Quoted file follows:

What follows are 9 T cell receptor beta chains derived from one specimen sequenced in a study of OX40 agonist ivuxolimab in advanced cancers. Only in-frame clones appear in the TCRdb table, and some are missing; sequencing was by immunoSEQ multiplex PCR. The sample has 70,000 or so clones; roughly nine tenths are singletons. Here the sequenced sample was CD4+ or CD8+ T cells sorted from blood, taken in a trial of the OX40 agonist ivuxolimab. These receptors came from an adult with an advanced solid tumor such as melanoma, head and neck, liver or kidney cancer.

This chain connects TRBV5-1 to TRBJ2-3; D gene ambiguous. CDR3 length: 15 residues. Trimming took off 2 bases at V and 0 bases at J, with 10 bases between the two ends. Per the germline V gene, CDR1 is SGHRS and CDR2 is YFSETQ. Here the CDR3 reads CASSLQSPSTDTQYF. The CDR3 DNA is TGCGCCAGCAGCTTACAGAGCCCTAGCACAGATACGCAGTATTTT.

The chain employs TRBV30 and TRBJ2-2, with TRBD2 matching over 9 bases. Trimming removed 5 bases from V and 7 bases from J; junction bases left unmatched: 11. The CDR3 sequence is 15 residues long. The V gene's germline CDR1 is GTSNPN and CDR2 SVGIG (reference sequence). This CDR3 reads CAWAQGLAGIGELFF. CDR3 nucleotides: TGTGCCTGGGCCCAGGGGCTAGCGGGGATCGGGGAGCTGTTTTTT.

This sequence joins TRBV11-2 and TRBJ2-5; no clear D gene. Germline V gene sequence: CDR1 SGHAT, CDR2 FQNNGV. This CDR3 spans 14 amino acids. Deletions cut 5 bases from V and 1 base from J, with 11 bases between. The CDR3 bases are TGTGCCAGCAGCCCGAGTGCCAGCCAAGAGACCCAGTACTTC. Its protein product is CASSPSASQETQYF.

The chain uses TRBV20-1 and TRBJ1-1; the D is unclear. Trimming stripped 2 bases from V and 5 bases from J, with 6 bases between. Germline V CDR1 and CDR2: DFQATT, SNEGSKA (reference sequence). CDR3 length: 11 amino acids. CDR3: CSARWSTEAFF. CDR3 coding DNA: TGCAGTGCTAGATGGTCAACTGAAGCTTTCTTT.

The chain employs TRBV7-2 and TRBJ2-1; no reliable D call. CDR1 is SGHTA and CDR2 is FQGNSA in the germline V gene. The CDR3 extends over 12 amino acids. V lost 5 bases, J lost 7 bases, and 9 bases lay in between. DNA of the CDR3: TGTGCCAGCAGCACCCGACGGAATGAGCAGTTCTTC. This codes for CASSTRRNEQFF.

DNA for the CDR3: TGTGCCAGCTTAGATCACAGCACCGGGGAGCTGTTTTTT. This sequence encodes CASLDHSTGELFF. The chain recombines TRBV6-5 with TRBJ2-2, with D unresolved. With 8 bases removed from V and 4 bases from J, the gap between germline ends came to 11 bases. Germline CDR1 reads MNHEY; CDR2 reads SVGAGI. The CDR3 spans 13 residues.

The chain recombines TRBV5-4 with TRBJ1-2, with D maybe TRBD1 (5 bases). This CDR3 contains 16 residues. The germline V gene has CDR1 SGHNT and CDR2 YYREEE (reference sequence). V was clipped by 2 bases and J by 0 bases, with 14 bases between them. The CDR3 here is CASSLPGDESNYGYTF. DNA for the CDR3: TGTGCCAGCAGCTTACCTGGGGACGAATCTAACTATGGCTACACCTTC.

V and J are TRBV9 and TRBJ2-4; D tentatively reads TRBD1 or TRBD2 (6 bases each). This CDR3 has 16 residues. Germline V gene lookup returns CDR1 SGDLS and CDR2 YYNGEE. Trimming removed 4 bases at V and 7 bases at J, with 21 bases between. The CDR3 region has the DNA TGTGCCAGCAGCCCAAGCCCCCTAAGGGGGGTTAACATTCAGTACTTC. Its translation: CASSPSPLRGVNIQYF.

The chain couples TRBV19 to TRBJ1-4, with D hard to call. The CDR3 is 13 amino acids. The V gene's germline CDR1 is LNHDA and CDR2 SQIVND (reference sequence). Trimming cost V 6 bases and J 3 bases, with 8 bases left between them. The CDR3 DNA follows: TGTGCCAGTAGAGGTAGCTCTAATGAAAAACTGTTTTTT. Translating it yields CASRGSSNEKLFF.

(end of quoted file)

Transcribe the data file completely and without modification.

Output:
What follows are 9 T cell receptor beta chains derived from one specimen sequenced in a study of OX40 agonist ivuxolimab in advanced cancers. Only in-frame clones appear in the TCRdb table, and some are missing; sequencing was by immunoSEQ multiplex PCR. The sample has 70,000 or so clones; roughly nine tenths are singletons. Here the sequenced sample was CD4+ or CD8+ T cells sorted from blood, taken in a trial of the OX40 agonist ivuxolimab. These receptors came from an adult with an advanced solid tumor such as melanoma, head and neck, liver or kidney cancer.

This chain connects TRBV5-1 to TRBJ2-3; D gene ambiguous. CDR3 length: 15 residues. Trimming took off 2 bases at V and 0 bases at J, with 10 bases between the two ends. Per the germline V gene, CDR1 is SGHRS and CDR2 is YFSETQ. Here the CDR3 reads CASSLQSPSTDTQYF. The CDR3 DNA is TGCGCCAGCAGCTTACAGAGCCCTAGCACAGATACGCAGTATTTT.

The chain employs TRBV30 and TRBJ2-2, with TRBD2 matching over 9 bases. Trimming removed 5 bases from V and 7 bases from J; junction bases left unmatched: 11. The CDR3 sequence is 15 residues long. The V gene's germline CDR1 is GTSNPN and CDR2 SVGIG (reference sequence). This CDR3 reads CAWAQGLAGIGELFF. CDR3 nucleotides: TGTGCCTGGGCCCAGGGGCTAGCGGGGATCGGGGAGCTGTTTTTT.

This sequence joins TRBV11-2 and TRBJ2-5; no clear D gene. Germline V gene sequence: CDR1 SGHAT, CDR2 FQNNGV. This CDR3 spans 14 amino acids. Deletions cut 5 bases from V and 1 base from J, with 11 bases between. The CDR3 bases are TGTGCCAGCAGCCCGAGTGCCAGCCAAGAGACCCAGTACTTC. Its protein product is CASSPSASQETQYF.

The chain uses TRBV20-1 and TRBJ1-1; the D is unclear. Trimming stripped 2 bases from V and 5 bases from J, with 6 bases between. Germline V CDR1 and CDR2: DFQATT, SNEGSKA (reference sequence). CDR3 length: 11 amino acids. CDR3: CSARWSTEAFF. CDR3 coding DNA: TGCAGTGCTAGATGGTCAACTGAAGCTTTCTTT.

The chain employs TRBV7-2 and TRBJ2-1; no reliable D call. CDR1 is SGHTA and CDR2 is FQGNSA in the germline V gene. The CDR3 extends over 12 amino acids. V lost 5 bases, J lost 7 bases, and 9 bases lay in between. DNA of the CDR3: TGTGCCAGCAGCACCCGACGGAATGAGCAGTTCTTC. This codes for CASSTRRNEQFF.

DNA for the CDR3: TGTGCCAGCTTAGATCACAGCACCGGGGAGCTGTTTTTT. This sequence encodes CASLDHSTGELFF. The chain recombines TRBV6-5 with TRBJ2-2, with D unresolved. With 8 bases removed from V and 4 bases from J, the gap between germline ends came to 11 bases. Germline CDR1 reads MNHEY; CDR2 reads SVGAGI. The CDR3 spans 13 residues.

The chain recombines TRBV5-4 with TRBJ1-2, with D maybe TRBD1 (5 bases). This CDR3 contains 16 residues. The germline V gene has CDR1 SGHNT and CDR2 YYREEE (reference sequence). V was clipped by 2 bases and J by 0 bases, with 14 bases between them. The CDR3 here is CASSLPGDESNYGYTF. DNA for the CDR3: TGTGCCAGCAGCTTACCTGGGGACGAATCTAACTATGGCTACACCTTC.

V and J are TRBV9 and TRBJ2-4; D tentatively reads TRBD1 or TRBD2 (6 bases each). This CDR3 has 16 residues. Germline V gene lookup returns CDR1 SGDLS and CDR2 YYNGEE. Trimming removed 4 bases at V and 7 bases at J, with 21 bases between. The CDR3 region has the DNA TGTGCCAGCAGCCCAAGCCCCCTAAGGGGGGTTAACATTCAGTACTTC. Its translation: CASSPSPLRGVNIQYF.

The chain couples TRBV19 to TRBJ1-4, with D hard to call. The CDR3 is 13 amino acids. The V gene's germline CDR1 is LNHDA and CDR2 SQIVND (reference sequence). Trimming cost V 6 bases and J 3 bases, with 8 bases left between them. The CDR3 DNA follows: TGTGCCAGTAGAGGTAGCTCTAATGAAAAACTGTTTTTT. Translating it yields CASRGSSNEKLFF.